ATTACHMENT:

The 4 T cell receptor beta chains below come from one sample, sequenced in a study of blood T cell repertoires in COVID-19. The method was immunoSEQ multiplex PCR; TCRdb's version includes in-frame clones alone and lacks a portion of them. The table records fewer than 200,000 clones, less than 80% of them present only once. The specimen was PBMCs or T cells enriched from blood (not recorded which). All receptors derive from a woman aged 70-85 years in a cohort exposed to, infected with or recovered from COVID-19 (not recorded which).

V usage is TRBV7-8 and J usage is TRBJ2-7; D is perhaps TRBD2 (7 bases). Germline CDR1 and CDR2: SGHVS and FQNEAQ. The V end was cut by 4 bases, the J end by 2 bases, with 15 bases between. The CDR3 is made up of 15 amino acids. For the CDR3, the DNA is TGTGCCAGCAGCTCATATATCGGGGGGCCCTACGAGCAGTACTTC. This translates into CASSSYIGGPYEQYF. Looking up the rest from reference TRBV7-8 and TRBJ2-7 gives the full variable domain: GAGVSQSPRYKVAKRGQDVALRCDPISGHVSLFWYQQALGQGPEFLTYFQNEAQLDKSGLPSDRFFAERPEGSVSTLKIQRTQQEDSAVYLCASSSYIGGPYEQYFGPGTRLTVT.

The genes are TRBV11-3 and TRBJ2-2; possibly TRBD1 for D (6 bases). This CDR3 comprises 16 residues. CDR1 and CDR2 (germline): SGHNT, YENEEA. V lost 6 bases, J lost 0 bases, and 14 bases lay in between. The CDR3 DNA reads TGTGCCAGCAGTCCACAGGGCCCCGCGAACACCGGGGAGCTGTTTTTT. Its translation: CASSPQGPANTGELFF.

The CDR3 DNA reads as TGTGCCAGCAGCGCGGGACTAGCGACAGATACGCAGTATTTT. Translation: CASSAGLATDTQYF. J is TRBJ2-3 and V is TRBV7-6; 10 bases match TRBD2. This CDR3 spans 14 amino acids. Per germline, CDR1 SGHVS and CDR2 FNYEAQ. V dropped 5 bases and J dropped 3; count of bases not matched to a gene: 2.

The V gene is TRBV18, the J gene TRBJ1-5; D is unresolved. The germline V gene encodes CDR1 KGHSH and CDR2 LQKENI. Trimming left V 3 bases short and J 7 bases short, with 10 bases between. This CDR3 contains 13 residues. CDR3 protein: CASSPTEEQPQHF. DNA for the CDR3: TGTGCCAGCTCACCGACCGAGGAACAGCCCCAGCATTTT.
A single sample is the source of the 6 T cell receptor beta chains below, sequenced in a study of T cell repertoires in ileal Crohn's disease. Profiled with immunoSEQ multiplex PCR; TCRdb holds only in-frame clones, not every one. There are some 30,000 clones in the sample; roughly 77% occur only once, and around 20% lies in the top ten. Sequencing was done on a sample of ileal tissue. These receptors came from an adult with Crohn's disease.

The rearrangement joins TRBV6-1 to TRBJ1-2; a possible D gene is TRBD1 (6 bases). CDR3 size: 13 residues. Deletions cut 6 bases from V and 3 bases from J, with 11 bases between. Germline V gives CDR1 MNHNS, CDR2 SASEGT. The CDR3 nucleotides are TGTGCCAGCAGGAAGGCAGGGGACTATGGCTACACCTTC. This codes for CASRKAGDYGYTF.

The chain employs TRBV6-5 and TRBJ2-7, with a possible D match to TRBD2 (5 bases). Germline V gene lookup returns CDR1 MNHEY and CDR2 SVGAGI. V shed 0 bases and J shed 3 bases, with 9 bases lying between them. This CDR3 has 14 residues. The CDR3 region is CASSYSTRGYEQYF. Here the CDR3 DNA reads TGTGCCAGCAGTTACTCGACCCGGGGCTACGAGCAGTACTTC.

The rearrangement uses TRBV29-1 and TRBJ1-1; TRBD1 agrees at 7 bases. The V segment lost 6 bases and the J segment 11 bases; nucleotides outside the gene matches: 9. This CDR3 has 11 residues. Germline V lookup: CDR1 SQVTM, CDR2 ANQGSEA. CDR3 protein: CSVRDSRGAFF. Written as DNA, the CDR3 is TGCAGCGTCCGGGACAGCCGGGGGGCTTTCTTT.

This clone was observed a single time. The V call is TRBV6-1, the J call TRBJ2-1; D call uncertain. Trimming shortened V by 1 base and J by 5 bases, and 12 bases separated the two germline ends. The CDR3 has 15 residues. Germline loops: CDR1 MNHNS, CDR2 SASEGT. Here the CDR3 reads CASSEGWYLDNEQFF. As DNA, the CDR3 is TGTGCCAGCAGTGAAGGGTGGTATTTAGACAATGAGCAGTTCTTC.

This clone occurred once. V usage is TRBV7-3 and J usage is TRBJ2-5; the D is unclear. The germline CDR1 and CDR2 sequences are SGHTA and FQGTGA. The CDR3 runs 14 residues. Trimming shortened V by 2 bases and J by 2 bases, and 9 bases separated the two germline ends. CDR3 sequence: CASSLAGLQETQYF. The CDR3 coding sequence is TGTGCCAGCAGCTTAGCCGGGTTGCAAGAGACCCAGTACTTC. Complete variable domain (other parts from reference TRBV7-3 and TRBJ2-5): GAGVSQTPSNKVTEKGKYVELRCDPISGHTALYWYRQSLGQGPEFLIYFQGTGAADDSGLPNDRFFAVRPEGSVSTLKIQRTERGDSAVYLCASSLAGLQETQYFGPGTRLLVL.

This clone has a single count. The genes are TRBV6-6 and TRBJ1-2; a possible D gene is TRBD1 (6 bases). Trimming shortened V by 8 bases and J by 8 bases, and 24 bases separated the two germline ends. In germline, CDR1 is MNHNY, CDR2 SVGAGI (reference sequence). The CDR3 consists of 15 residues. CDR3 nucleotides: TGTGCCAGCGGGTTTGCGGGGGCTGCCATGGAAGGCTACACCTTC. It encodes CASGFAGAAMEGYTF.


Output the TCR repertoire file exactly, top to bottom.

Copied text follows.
The 4 T cell receptor beta chains below come from one sample, sequenced in a study of blood T cell repertoires in COVID-19. The method was immunoSEQ multiplex PCR; TCRdb's version includes in-frame clones alone and lacks a portion of them. The table records fewer than 200,000 clones, less than 80% of them present only once. The specimen was PBMCs or T cells enriched from blood (not recorded which). All receptors derive from a woman aged 70-85 years in a cohort exposed to, infected with or recovered from COVID-19 (not recorded which).

V usage is TRBV7-8 and J usage is TRBJ2-7; D is perhaps TRBD2 (7 bases). Germline CDR1 and CDR2: SGHVS and FQNEAQ. The V end was cut by 4 bases, the J end by 2 bases, with 15 bases between. The CDR3 is made up of 15 amino acids. For the CDR3, the DNA is TGTGCCAGCAGCTCATATATCGGGGGGCCCTACGAGCAGTACTTC. This translates into CASSSYIGGPYEQYF. Looking up the rest from reference TRBV7-8 and TRBJ2-7 gives the full variable domain: GAGVSQSPRYKVAKRGQDVALRCDPISGHVSLFWYQQALGQGPEFLTYFQNEAQLDKSGLPSDRFFAERPEGSVSTLKIQRTQQEDSAVYLCASSSYIGGPYEQYFGPGTRLTVT.

The genes are TRBV11-3 and TRBJ2-2; possibly TRBD1 for D (6 bases). This CDR3 comprises 16 residues. CDR1 and CDR2 (germline): SGHNT, YENEEA. V lost 6 bases, J lost 0 bases, and 14 bases lay in between. The CDR3 DNA reads TGTGCCAGCAGTCCACAGGGCCCCGCGAACACCGGGGAGCTGTTTTTT. Its translation: CASSPQGPANTGELFF.

The CDR3 DNA reads as TGTGCCAGCAGCGCGGGACTAGCGACAGATACGCAGTATTTT. Translation: CASSAGLATDTQYF. J is TRBJ2-3 and V is TRBV7-6; 10 bases match TRBD2. This CDR3 spans 14 amino acids. Per germline, CDR1 SGHVS and CDR2 FNYEAQ. V dropped 5 bases and J dropped 3; count of bases not matched to a gene: 2.

The V gene is TRBV18, the J gene TRBJ1-5; D is unresolved. The germline V gene encodes CDR1 KGHSH and CDR2 LQKENI. Trimming left V 3 bases short and J 7 bases short, with 10 bases between. This CDR3 contains 13 residues. CDR3 protein: CASSPTEEQPQHF. DNA for the CDR3: TGTGCCAGCTCACCGACCGAGGAACAGCCCCAGCATTTT.
A single sample is the source of the 6 T cell receptor beta chains below, sequenced in a study of T cell repertoires in ileal Crohn's disease. Profiled with immunoSEQ multiplex PCR; TCRdb holds only in-frame clones, not every one. There are some 30,000 clones in the sample; roughly 77% occur only once, and around 20% lies in the top ten. Sequencing was done on a sample of ileal tissue. These receptors came from an adult with Crohn's disease.

The rearrangement joins TRBV6-1 to TRBJ1-2; a possible D gene is TRBD1 (6 bases). CDR3 size: 13 residues. Deletions cut 6 bases from V and 3 bases from J, with 11 bases between. Germline V gives CDR1 MNHNS, CDR2 SASEGT. The CDR3 nucleotides are TGTGCCAGCAGGAAGGCAGGGGACTATGGCTACACCTTC. This codes for CASRKAGDYGYTF.

The chain employs TRBV6-5 and TRBJ2-7, with a possible D match to TRBD2 (5 bases). Germline V gene lookup returns CDR1 MNHEY and CDR2 SVGAGI. V shed 0 bases and J shed 3 bases, with 9 bases lying between them. This CDR3 has 14 residues. The CDR3 region is CASSYSTRGYEQYF. Here the CDR3 DNA reads TGTGCCAGCAGTTACTCGACCCGGGGCTACGAGCAGTACTTC.

The rearrangement uses TRBV29-1 and TRBJ1-1; TRBD1 agrees at 7 bases. The V segment lost 6 bases and the J segment 11 bases; nucleotides outside the gene matches: 9. This CDR3 has 11 residues. Germline V lookup: CDR1 SQVTM, CDR2 ANQGSEA. CDR3 protein: CSVRDSRGAFF. Written as DNA, the CDR3 is TGCAGCGTCCGGGACAGCCGGGGGGCTTTCTTT.

This clone was observed a single time. The V call is TRBV6-1, the J call TRBJ2-1; D call uncertain. Trimming shortened V by 1 base and J by 5 bases, and 12 bases separated the two germline ends. The CDR3 has 15 residues. Germline loops: CDR1 MNHNS, CDR2 SASEGT. Here the CDR3 reads CASSEGWYLDNEQFF. As DNA, the CDR3 is TGTGCCAGCAGTGAAGGGTGGTATTTAGACAATGAGCAGTTCTTC.

This clone occurred once. V usage is TRBV7-3 and J usage is TRBJ2-5; the D is unclear. The germline CDR1 and CDR2 sequences are SGHTA and FQGTGA. The CDR3 runs 14 residues. Trimming shortened V by 2 bases and J by 2 bases, and 9 bases separated the two germline ends. CDR3 sequence: CASSLAGLQETQYF. The CDR3 coding sequence is TGTGCCAGCAGCTTAGCCGGGTTGCAAGAGACCCAGTACTTC. Complete variable domain (other parts from reference TRBV7-3 and TRBJ2-5): GAGVSQTPSNKVTEKGKYVELRCDPISGHTALYWYRQSLGQGPEFLIYFQGTGAADDSGLPNDRFFAVRPEGSVSTLKIQRTERGDSAVYLCASSLAGLQETQYFGPGTRLLVL.

This clone has a single count. The genes are TRBV6-6 and TRBJ1-2; a possible D gene is TRBD1 (6 bases). Trimming shortened V by 8 bases and J by 8 bases, and 24 bases separated the two germline ends. In germline, CDR1 is MNHNY, CDR2 SVGAGI (reference sequence). The CDR3 consists of 15 residues. CDR3 nucleotides: TGTGCCAGCGGGTTTGCGGGGGCTGCCATGGAAGGCTACACCTTC. It encodes CASGFAGAAMEGYTF.